"We're going to bowl again."

"Thank you very much, Brendon."

And on that captains' exchange, as relayed by West Indian skipper Darren Sammy last night, hinged one of the big talking points out of the drawn test at University Oval.

New Zealand led by 396 at the halfway point and skipper Brendon McCullum last night strongly defended his decision to enforce the follow on.


However, New Zealand's bowlers, tiring and on a pitch that was dying, battled to work through the tourists' second innings.

The result: the West Indies rattled up 507 and lasted just long enough to deny New Zealand victory when the anticipated rain arrived just before tea.

"Do I doubt the decision to enforce? Absolutely not," said McCullum.

"I think it was the right decision at the right time. If the rain had held, we would have got the result. There are times we'd love to have the other side from a luck point of view, but that's cricket.

"To get 600 and set the game up like we did, we gave ourselves a real opportunity. I thought we were excellent through the majority of that test and played some really good cricket."

However, Sammy was delighted by McCullum's decision: "Their bowlers toiled [224 overs in the back-to-back innings] and that's a lot of yards in the legs. So hopefully we can go into the second test and they'll be a bit tired and we will be a fresher team."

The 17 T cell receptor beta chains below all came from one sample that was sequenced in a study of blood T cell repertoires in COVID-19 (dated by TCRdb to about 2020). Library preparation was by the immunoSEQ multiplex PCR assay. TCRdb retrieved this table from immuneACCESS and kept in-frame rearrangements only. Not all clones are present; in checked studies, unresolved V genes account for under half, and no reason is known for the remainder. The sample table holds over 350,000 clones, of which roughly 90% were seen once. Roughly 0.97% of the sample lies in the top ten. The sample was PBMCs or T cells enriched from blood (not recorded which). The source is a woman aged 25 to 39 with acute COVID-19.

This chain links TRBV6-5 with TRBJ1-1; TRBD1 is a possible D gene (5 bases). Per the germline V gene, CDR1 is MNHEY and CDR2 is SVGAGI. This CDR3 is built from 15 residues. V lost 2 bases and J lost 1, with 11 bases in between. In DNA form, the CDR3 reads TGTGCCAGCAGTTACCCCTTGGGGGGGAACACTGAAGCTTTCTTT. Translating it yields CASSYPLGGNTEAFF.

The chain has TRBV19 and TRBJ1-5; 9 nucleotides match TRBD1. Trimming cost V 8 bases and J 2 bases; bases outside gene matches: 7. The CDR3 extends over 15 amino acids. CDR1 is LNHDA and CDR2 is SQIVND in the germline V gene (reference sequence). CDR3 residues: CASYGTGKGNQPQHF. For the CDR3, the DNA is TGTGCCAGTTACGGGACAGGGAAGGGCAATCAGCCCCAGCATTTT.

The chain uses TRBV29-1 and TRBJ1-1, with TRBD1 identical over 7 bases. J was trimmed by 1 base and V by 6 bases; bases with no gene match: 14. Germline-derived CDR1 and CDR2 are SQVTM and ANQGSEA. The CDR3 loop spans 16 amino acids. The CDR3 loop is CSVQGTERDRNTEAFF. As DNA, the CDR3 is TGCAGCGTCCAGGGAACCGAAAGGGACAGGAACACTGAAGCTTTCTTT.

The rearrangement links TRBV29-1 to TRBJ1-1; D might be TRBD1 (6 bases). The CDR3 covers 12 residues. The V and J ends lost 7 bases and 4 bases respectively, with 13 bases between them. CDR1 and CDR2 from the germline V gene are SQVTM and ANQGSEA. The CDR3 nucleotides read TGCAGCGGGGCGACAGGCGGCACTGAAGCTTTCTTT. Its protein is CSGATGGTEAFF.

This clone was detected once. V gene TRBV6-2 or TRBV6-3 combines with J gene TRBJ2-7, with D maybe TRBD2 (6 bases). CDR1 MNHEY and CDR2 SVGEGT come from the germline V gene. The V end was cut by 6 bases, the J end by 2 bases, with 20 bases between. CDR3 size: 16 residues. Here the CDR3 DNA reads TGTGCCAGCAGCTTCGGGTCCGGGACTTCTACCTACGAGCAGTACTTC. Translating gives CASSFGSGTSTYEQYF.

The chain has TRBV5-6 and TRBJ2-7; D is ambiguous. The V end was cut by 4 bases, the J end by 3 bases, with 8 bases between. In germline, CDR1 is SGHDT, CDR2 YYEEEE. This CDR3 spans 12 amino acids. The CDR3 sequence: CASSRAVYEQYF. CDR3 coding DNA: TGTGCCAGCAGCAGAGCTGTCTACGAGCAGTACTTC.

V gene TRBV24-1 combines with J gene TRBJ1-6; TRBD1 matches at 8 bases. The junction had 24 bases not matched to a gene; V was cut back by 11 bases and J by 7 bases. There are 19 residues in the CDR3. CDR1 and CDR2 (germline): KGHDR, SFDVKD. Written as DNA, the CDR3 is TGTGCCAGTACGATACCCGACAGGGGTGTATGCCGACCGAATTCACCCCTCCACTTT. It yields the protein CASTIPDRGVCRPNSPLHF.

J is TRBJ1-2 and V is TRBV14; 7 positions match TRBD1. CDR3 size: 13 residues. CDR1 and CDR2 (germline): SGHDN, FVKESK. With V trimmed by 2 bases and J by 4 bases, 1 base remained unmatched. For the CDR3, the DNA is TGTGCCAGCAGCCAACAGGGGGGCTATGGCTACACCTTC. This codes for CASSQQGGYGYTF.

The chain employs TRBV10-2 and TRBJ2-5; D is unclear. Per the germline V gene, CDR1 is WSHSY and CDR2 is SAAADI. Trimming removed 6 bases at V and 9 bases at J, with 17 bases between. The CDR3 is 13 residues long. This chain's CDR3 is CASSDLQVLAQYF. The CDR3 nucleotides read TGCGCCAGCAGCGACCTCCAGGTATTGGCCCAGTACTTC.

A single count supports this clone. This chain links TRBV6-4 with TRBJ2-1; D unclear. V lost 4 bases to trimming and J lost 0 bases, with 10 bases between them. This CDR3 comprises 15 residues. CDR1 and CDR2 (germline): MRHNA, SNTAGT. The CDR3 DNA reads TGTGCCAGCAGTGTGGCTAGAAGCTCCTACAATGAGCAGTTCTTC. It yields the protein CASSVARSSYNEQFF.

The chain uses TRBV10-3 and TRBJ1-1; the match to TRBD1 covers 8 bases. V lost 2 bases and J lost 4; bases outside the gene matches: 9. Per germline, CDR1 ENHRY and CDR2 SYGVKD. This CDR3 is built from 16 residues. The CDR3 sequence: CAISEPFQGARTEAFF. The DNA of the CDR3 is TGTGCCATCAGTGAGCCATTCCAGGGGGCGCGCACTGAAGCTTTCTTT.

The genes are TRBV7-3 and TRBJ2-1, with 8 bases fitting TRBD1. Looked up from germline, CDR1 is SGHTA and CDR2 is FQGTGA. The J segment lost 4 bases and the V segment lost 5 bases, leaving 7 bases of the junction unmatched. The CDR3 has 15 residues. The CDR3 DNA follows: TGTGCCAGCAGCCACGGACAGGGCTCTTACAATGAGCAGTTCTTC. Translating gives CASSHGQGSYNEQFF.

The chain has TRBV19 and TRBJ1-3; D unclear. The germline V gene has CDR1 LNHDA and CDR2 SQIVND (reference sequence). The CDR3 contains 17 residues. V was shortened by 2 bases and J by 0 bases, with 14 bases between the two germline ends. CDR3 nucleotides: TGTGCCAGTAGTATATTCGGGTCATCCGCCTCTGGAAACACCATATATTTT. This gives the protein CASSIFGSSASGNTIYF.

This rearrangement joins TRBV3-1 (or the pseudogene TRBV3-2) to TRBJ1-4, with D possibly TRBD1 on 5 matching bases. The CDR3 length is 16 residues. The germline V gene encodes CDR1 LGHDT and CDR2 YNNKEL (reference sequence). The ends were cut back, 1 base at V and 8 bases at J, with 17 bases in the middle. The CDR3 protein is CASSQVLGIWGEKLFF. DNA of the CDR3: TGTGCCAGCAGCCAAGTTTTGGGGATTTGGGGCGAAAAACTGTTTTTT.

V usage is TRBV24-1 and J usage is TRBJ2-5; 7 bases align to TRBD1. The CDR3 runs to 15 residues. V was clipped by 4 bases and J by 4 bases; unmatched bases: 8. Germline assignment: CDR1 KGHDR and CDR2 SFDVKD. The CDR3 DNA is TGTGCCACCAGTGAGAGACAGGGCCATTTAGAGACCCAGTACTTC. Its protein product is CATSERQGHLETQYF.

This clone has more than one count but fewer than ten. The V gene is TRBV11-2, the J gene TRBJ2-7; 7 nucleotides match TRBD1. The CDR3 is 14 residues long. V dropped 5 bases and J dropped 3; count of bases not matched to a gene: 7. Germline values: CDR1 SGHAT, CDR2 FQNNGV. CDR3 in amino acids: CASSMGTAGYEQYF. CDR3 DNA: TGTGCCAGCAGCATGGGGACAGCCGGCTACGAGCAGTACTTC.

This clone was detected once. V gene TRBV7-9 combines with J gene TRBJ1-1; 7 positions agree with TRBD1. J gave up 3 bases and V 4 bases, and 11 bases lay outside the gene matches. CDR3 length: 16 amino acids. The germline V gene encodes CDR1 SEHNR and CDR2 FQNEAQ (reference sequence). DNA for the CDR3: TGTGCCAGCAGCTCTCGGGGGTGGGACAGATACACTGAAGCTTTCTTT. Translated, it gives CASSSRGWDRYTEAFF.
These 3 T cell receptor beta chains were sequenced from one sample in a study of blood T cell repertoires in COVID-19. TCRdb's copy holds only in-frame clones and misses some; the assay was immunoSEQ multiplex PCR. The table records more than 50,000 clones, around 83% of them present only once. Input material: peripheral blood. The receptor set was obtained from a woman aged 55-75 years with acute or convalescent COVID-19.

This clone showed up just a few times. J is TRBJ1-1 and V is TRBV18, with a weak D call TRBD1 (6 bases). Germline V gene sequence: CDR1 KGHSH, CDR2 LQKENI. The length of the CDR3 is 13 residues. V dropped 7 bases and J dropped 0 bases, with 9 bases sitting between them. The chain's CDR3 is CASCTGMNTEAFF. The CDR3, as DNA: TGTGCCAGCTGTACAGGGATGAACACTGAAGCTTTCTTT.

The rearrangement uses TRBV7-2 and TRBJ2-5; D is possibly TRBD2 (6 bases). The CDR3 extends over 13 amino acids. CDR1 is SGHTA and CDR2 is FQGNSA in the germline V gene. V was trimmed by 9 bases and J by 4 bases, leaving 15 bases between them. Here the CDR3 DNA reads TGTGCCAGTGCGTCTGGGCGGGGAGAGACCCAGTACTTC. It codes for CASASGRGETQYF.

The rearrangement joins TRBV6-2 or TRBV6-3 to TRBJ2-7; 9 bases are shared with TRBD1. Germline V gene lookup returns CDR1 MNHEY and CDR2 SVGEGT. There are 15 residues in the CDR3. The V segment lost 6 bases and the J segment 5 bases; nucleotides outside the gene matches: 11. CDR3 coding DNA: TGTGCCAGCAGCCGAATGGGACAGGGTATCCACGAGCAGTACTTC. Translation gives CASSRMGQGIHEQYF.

Sammy himself may struggle to make the start line at the Basin Reserve. He maintained his strained gluteal muscle, sustained on the second morning, was improving, although his limping between the wickets during his gutsy 80 yesterday would suggest only slowly. He is important to the team but may be severely limited in his third seamer role.

"I think with the combination of our squad, it's important that I am able to bowl - so I'll give it my best shot."

Sammy acknowledged the draw felt like a win, and had high praise for double century-maker Darren Bravo, labelling his 218 "a real mature innings. Somebody had to put their hand up for the team and one of the youngest guys did it".

"I guess Darren copied what Ross Taylor did and we batted around him. The key thing was occupying the crease. It is a moral boost for the guys, especially coming from India [where they were thrashed in a two-test series].

"We all know he's a class player. He models himself on his cousin Brian [Lara] and I guess even the great Lara would have been proud of that innings."

McCullum has his fingers crossed his seamers will be ready for the Basin Reserve after their hefty workload in Dunedin.

Last season it backfired on them against England, when after bowling 170 overs over the last two days, they then had to back up on days one and two of the next test for another 147 overs.

"It is a little concerning. We'll see how they pull up," he said. "They put in a tremendous amount of work over the last few days, but they're young guys and very fit and strong. I couldn't ask for any more than what they've given," he said. "[But] we'll have to think what the right thing is to do at the time as well."

He admitted New Zealand hadn't expected the West Indies batsmen to last as long as they did, "and you've got to give credit to them for doing so."

With an eye on the second test, injured batsman Kane Williamson is playing a Hawke Cup game for Bay of Plenty against Counties to test out the state of his left thumb, which was fractured in Bangladesh in October.